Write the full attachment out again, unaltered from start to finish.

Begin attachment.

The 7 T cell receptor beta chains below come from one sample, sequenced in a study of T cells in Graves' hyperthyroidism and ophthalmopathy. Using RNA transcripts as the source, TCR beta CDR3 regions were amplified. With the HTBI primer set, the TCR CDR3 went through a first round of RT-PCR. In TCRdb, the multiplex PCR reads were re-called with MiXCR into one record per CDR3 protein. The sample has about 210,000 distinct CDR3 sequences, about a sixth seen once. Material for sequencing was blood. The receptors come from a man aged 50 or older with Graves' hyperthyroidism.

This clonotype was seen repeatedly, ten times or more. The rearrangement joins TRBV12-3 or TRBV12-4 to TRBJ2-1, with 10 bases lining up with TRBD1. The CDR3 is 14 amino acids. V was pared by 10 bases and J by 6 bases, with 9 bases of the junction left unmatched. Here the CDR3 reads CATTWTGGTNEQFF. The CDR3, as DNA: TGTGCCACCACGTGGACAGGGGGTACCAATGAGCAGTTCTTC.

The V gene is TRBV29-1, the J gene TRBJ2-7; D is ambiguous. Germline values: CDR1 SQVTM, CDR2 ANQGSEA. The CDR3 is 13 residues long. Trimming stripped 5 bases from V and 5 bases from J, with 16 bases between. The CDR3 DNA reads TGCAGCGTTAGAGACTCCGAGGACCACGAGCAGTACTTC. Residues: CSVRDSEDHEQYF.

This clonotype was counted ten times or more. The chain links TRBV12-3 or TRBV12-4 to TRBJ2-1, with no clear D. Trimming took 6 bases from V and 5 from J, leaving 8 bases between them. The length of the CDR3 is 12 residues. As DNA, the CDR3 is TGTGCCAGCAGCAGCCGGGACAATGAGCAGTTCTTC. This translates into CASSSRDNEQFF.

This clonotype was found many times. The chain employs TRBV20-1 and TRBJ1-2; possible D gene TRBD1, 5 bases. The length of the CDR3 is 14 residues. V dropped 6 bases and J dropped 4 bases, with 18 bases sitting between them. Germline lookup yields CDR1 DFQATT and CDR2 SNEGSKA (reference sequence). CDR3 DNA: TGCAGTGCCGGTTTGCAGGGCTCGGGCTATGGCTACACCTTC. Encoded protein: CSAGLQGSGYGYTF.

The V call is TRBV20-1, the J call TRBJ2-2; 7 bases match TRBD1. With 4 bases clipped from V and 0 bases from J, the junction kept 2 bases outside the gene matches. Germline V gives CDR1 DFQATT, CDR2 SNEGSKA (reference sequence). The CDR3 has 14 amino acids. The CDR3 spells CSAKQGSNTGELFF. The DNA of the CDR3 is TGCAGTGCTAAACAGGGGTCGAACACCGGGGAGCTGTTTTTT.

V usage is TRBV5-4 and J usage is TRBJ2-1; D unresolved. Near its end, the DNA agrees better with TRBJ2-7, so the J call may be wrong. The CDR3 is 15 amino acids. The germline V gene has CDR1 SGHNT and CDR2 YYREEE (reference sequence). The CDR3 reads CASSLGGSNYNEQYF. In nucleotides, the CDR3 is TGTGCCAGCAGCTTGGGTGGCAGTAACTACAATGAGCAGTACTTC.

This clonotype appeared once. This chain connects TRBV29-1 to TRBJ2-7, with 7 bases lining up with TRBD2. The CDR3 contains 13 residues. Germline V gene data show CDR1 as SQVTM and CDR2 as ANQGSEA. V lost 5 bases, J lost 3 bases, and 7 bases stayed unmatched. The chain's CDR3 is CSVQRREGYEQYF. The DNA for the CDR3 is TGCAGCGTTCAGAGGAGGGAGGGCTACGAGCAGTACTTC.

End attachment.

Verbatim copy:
The 7 T cell receptor beta chains below come from one sample, sequenced in a study of T cells in Graves' hyperthyroidism and ophthalmopathy. Using RNA transcripts as the source, TCR beta CDR3 regions were amplified. With the HTBI primer set, the TCR CDR3 went through a first round of RT-PCR. In TCRdb, the multiplex PCR reads were re-called with MiXCR into one record per CDR3 protein. The sample has about 210,000 distinct CDR3 sequences, about a sixth seen once. Material for sequencing was blood. The receptors come from a man aged 50 or older with Graves' hyperthyroidism.

This clonotype was seen repeatedly, ten times or more. The rearrangement joins TRBV12-3 or TRBV12-4 to TRBJ2-1, with 10 bases lining up with TRBD1. The CDR3 is 14 amino acids. V was pared by 10 bases and J by 6 bases, with 9 bases of the junction left unmatched. Here the CDR3 reads CATTWTGGTNEQFF. The CDR3, as DNA: TGTGCCACCACGTGGACAGGGGGTACCAATGAGCAGTTCTTC.

The V gene is TRBV29-1, the J gene TRBJ2-7; D is ambiguous. Germline values: CDR1 SQVTM, CDR2 ANQGSEA. The CDR3 is 13 residues long. Trimming stripped 5 bases from V and 5 bases from J, with 16 bases between. The CDR3 DNA reads TGCAGCGTTAGAGACTCCGAGGACCACGAGCAGTACTTC. Residues: CSVRDSEDHEQYF.

This clonotype was counted ten times or more. The chain links TRBV12-3 or TRBV12-4 to TRBJ2-1, with no clear D. Trimming took 6 bases from V and 5 from J, leaving 8 bases between them. The length of the CDR3 is 12 residues. As DNA, the CDR3 is TGTGCCAGCAGCAGCCGGGACAATGAGCAGTTCTTC. This translates into CASSSRDNEQFF.

This clonotype was found many times. The chain employs TRBV20-1 and TRBJ1-2; possible D gene TRBD1, 5 bases. The length of the CDR3 is 14 residues. V dropped 6 bases and J dropped 4 bases, with 18 bases sitting between them. Germline lookup yields CDR1 DFQATT and CDR2 SNEGSKA (reference sequence). CDR3 DNA: TGCAGTGCCGGTTTGCAGGGCTCGGGCTATGGCTACACCTTC. Encoded protein: CSAGLQGSGYGYTF.

The V call is TRBV20-1, the J call TRBJ2-2; 7 bases match TRBD1. With 4 bases clipped from V and 0 bases from J, the junction kept 2 bases outside the gene matches. Germline V gives CDR1 DFQATT, CDR2 SNEGSKA (reference sequence). The CDR3 has 14 amino acids. The CDR3 spells CSAKQGSNTGELFF. The DNA of the CDR3 is TGCAGTGCTAAACAGGGGTCGAACACCGGGGAGCTGTTTTTT.

V usage is TRBV5-4 and J usage is TRBJ2-1; D unresolved. Near its end, the DNA agrees better with TRBJ2-7, so the J call may be wrong. The CDR3 is 15 amino acids. The germline V gene has CDR1 SGHNT and CDR2 YYREEE (reference sequence). The CDR3 reads CASSLGGSNYNEQYF. In nucleotides, the CDR3 is TGTGCCAGCAGCTTGGGTGGCAGTAACTACAATGAGCAGTACTTC.

This clonotype appeared once. This chain connects TRBV29-1 to TRBJ2-7, with 7 bases lining up with TRBD2. The CDR3 contains 13 residues. Germline V gene data show CDR1 as SQVTM and CDR2 as ANQGSEA. V lost 5 bases, J lost 3 bases, and 7 bases stayed unmatched. The chain's CDR3 is CSVQRREGYEQYF. The DNA for the CDR3 is TGCAGCGTTCAGAGGAGGGAGGGCTACGAGCAGTACTTC.